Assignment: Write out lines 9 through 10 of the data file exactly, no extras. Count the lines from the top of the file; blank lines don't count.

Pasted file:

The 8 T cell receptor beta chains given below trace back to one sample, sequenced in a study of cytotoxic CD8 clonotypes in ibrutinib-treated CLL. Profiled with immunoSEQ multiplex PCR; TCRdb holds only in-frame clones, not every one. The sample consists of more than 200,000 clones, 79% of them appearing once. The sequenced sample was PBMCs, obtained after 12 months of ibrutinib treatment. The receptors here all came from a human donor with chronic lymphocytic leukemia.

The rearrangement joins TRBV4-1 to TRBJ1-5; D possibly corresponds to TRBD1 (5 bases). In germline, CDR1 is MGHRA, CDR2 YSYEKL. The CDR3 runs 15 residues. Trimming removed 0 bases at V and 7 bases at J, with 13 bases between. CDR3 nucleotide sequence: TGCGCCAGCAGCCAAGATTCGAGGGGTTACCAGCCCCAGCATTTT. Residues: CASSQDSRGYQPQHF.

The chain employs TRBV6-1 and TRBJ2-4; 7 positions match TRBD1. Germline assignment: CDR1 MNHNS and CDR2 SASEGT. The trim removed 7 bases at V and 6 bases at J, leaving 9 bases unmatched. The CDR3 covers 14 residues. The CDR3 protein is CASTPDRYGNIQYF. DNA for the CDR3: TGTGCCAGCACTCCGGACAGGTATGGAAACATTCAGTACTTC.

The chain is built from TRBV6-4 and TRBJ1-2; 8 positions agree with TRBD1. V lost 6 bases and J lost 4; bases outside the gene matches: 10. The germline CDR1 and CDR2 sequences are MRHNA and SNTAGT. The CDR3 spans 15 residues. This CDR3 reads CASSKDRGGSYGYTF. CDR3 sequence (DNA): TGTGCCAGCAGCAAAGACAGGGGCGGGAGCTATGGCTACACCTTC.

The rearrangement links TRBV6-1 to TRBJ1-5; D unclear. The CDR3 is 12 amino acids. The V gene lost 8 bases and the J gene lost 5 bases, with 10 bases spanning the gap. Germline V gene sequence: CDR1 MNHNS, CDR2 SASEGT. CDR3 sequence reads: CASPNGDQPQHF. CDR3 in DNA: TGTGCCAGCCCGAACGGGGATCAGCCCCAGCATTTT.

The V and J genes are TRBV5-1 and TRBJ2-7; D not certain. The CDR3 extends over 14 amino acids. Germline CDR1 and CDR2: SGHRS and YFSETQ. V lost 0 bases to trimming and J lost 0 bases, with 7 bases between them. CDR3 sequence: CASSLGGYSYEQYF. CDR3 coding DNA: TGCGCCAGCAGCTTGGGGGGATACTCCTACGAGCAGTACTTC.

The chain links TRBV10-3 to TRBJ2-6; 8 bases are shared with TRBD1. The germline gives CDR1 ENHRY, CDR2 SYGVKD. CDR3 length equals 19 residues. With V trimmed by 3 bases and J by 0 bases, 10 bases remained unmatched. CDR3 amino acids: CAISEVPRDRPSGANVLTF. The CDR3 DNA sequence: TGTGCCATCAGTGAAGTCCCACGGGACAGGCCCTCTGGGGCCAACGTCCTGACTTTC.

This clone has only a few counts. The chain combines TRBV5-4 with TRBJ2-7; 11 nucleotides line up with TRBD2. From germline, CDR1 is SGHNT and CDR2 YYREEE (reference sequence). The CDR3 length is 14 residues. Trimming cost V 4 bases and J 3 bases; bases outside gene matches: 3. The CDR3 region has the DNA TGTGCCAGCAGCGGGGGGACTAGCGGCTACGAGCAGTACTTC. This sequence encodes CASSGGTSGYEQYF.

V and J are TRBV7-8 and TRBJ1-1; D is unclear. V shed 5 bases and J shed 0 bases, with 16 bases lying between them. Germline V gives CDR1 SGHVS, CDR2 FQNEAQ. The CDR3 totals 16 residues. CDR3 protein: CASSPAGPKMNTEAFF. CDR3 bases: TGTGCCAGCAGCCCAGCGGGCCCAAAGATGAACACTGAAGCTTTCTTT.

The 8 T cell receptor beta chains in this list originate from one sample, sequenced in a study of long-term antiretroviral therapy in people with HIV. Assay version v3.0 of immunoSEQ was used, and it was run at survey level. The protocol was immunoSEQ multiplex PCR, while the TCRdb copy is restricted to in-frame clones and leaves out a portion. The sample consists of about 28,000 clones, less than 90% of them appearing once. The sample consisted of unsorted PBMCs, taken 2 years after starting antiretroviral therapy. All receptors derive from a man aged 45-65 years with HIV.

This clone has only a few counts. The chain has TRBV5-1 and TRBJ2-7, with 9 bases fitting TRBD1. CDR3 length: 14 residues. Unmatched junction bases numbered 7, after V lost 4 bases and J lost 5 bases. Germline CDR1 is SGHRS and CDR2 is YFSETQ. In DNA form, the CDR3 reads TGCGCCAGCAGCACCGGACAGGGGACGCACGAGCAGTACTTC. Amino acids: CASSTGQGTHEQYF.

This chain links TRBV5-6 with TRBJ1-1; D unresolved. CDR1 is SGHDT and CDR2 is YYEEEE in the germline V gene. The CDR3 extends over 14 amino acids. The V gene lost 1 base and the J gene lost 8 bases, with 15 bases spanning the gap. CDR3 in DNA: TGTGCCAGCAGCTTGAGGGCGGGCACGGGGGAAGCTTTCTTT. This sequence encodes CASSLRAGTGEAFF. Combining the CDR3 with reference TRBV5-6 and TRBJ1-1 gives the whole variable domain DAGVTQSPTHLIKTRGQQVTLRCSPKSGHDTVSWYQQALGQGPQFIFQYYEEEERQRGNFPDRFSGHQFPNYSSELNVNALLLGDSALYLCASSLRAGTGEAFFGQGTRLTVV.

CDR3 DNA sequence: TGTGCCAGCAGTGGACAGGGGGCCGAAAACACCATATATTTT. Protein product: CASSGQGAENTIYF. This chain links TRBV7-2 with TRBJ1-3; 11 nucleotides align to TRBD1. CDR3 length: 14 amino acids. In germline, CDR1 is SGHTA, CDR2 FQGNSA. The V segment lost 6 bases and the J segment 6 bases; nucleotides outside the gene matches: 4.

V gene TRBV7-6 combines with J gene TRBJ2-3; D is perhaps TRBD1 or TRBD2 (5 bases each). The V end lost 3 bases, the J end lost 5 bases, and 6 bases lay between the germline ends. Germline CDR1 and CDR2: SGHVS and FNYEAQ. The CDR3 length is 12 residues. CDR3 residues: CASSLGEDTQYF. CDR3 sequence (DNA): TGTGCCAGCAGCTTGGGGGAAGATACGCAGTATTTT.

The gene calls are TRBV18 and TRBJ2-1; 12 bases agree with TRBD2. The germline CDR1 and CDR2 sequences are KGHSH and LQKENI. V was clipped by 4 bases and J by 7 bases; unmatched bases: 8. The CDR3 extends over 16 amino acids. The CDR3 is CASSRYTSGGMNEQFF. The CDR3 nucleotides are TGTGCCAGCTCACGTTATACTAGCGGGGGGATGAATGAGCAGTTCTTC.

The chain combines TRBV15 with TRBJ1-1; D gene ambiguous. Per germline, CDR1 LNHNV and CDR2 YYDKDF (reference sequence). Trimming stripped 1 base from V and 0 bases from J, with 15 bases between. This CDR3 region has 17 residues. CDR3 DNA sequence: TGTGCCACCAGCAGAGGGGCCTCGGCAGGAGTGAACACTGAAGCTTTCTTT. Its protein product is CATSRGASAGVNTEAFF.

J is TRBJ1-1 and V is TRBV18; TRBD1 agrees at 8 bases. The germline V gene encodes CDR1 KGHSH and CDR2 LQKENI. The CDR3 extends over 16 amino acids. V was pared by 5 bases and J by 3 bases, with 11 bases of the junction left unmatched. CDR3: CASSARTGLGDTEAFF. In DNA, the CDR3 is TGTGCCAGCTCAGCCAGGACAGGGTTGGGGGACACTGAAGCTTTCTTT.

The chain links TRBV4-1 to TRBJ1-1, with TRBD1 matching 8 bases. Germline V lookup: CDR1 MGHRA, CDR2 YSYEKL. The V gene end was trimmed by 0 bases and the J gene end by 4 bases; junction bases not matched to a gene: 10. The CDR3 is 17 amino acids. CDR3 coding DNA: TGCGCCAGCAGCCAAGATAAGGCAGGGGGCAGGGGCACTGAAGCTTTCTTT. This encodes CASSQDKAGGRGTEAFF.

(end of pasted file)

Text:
V and J are TRBV7-8 and TRBJ1-1; D is unclear. V shed 5 bases and J shed 0 bases, with 16 bases lying between them. Germline V gives CDR1 SGHVS, CDR2 FQNEAQ. The CDR3 totals 16 residues. CDR3 protein: CASSPAGPKMNTEAFF. CDR3 bases: TGTGCCAGCAGCCCAGCGGGCCCAAAGATGAACACTGAAGCTTTCTTT.

The 8 T cell receptor beta chains in this list originate from one sample, sequenced in a study of long-term antiretroviral therapy in people with HIV. Assay version v3.0 of immunoSEQ was used, and it was run at survey level. The protocol was immunoSEQ multiplex PCR, while the TCRdb copy is restricted to in-frame clones and leaves out a portion. The sample consists of about 28,000 clones, less than 90% of them appearing once. The sample consisted of unsorted PBMCs, taken 2 years after starting antiretroviral therapy. All receptors derive from a man aged 45-65 years with HIV.